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Kuchta v. Great Gorge Resort, Inc.

A-0805-02T1 (N.J. Super. App. Div. 2004) (Unpublished)

EMPLOYER-EMPLOYEE; RETALIATION—An employer’s right to freely fire an at will employee is limited if doing so would be contrary to a clear mandate of public policy, but that concept does not embrace matters solely of private concern to the employee or to a limited group of employees.

An employee worked for a ski resort for twenty-five years . There was never a written employment contract. He never was provided with an employee manual or any writing setting out the terms and duration of his employment. Despite his job performance ratings always being “satisfactory,” he was fired. He filed suit, alleging wrongful termination, retaliatory termination, and breach of contract. He lost on summary judgment.

On appeal, the Appellate Division pointed out that the employee admitted he was an at-will employee who could be terminated with or without cause. The employee claimed, however, that statements made by the resort’s president gave him an enforceable right to continued employment. Specifically, when he attended meetings discussing the resort’s downsizing project, the president told him that “‘old timers’ such as the employee would not be laid off.” He admitted that such statements were general and had been made to a group of about thirty employees. To the Court, this kind of statement was too uncertain and vague to constitute a contractual offer. Further, it held that there was no consideration for such an open-ended offer.

The employee also alleged that he was let go because he repeatedly questioned the profit sharing plan and was told by his supervisor not to complain or report the matter to any governmental agency. The Court acknowledged that the common law of New Jersey limits the right of an employer to fire an employee at will when the discharge is contrary to a clear mandate of public policy. To qualify, the public policy mandate must be clearly identified. Here, the Court held thought that the public policy claim was vague. The factual contentions showed that he had only suspicion as to the possibility of a misuse of funds. Also, only four employees participated in the plan. Thus, his complaints were directed to the possibility of a private harm to a few rather than raising the kind of public harm depicted under prior case law. Finally, an action for wrongful discharge requires a causal connection between an employee’s action and his termination. Here, the employee only asserted a suspicion that he was terminated because of his concern about the pension plan. He failed to show any facts sufficient to establish a causal connection.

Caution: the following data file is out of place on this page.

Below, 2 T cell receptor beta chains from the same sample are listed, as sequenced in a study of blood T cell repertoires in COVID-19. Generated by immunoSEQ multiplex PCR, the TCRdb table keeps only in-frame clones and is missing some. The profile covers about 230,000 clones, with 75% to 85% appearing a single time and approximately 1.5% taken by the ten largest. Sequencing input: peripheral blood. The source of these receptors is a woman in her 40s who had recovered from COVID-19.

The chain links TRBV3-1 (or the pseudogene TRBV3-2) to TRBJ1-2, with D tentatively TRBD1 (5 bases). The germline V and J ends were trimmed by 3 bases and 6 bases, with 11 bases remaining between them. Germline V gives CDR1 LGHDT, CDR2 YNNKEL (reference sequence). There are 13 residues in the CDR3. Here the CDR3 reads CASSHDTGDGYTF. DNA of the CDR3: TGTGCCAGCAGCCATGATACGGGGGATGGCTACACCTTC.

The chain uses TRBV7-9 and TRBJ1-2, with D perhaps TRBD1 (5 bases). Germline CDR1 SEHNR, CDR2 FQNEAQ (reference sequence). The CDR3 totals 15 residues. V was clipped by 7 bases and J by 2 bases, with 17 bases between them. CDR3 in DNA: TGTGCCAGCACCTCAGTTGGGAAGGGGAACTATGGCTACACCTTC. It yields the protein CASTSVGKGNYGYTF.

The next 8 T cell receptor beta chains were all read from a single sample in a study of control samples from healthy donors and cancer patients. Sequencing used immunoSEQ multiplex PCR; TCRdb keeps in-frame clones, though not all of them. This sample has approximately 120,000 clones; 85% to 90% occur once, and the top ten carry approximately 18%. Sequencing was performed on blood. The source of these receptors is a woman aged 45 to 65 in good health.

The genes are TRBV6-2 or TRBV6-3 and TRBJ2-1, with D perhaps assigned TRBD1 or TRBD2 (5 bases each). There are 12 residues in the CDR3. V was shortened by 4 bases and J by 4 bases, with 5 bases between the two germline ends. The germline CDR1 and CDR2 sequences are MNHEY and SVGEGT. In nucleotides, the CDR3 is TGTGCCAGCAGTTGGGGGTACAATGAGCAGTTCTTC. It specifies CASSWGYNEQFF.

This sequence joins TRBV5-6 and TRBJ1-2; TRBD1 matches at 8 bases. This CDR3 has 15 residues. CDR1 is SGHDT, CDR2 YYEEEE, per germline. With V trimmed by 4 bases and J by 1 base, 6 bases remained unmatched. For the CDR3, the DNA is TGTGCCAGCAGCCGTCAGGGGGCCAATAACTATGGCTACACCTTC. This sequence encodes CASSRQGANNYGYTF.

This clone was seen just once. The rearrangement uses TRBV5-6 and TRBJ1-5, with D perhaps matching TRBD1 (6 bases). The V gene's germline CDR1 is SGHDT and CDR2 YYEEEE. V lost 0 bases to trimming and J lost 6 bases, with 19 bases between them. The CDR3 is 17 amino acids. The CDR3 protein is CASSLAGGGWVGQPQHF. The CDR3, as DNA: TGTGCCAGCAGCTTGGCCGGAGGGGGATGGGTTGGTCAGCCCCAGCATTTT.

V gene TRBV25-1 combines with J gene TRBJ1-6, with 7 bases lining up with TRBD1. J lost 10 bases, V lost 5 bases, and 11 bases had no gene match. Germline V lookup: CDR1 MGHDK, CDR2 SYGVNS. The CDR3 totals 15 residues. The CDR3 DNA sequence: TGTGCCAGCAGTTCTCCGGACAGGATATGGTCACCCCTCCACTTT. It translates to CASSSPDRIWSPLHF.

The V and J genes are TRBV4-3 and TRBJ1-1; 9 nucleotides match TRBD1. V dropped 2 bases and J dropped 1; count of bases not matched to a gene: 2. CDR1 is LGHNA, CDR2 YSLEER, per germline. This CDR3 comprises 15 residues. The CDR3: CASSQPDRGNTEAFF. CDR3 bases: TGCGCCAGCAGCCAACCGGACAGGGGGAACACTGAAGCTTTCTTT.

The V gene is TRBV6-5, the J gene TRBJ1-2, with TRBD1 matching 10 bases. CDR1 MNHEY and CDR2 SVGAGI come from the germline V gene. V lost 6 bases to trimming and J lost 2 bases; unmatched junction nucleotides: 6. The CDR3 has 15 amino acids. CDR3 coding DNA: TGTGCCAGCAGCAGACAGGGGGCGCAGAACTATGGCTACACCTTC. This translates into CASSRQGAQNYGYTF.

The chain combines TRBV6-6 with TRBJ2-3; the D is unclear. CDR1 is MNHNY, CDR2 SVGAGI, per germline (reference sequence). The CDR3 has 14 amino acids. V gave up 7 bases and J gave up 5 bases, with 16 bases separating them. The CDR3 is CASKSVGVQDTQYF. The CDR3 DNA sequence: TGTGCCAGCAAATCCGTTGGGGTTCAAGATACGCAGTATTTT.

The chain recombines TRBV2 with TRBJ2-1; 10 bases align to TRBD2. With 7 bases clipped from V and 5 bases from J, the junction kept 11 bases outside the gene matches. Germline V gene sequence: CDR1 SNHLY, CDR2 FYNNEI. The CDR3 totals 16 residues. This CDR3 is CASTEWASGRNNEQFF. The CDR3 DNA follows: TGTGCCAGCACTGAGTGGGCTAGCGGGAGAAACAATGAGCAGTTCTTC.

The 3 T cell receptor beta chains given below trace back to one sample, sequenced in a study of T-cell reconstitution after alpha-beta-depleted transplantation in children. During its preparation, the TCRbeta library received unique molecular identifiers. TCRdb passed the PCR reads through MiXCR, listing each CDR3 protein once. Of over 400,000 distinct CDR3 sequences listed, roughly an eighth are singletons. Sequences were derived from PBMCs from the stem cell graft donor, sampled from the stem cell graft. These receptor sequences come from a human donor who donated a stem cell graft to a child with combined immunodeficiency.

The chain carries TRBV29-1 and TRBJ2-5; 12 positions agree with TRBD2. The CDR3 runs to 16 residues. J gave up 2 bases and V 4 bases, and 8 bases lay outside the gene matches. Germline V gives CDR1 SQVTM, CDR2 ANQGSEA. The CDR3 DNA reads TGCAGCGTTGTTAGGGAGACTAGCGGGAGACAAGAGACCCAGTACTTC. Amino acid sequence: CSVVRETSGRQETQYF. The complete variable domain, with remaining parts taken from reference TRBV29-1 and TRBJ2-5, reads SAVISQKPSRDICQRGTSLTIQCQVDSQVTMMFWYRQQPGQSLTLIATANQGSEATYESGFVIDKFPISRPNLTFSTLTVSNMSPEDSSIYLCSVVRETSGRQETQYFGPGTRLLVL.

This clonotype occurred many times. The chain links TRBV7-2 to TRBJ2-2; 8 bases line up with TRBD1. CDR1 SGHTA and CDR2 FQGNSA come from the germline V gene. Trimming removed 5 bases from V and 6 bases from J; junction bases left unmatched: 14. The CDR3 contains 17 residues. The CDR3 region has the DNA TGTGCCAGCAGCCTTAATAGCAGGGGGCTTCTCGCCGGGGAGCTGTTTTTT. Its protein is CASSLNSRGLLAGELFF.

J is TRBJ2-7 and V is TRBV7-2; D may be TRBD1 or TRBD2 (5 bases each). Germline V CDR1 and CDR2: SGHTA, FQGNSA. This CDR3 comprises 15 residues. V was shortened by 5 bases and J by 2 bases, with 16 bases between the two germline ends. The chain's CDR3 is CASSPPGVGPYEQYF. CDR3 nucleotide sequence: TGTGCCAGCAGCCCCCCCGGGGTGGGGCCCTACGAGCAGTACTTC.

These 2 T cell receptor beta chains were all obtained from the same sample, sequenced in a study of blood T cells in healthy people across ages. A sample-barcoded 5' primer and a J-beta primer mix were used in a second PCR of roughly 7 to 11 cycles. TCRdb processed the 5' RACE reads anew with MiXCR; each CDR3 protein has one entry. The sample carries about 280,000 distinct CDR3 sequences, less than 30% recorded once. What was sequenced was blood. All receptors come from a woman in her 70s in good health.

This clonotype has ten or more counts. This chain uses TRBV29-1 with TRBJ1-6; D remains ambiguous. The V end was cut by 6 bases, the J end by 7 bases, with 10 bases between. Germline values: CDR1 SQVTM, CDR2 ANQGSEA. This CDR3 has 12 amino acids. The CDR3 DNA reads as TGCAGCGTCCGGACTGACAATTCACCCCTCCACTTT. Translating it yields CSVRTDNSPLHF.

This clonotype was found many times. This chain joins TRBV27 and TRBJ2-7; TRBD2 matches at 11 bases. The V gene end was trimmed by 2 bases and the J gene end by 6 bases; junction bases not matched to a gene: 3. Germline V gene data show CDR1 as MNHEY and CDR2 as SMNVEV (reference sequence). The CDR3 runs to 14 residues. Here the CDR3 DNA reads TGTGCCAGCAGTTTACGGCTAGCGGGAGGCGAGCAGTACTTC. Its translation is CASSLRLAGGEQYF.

For the same reasons, the Court also upheld that the summary judgment granted in favor of the resort for the retaliatory termination claim for the same reasons. In addition, the employee pursued the retaliatory firing claim as a common law claim action instead of under the Conscientious Employee Protection Act. His complaints were admittedly made only within the company. Therefore, he failed to satisfy the legal standard to maintain his action. An employee can only sustain an action for retaliatory discharge if he reports the alleged violation to a governmental or outside activity. On the merits, his claim was not supported by facts. While conceding that the company required downsizing due to financial difficulties, the fired employee failed to present proof that his termination was wrongful. Conversely, the resort presented testimony by its Director of Human Resources who stated that an organizational chart, which named only positions and not individuals, was used to analyze the company’s structure and to mark positions to be eliminated and consolidated.

For those reasons, the Appellate Division affirmed the lower court’s holding. An employer has the right to downsize its company, and an employee has the burden to show facts that his termination was discriminatory. Here, the employee failed to provide such evidence.


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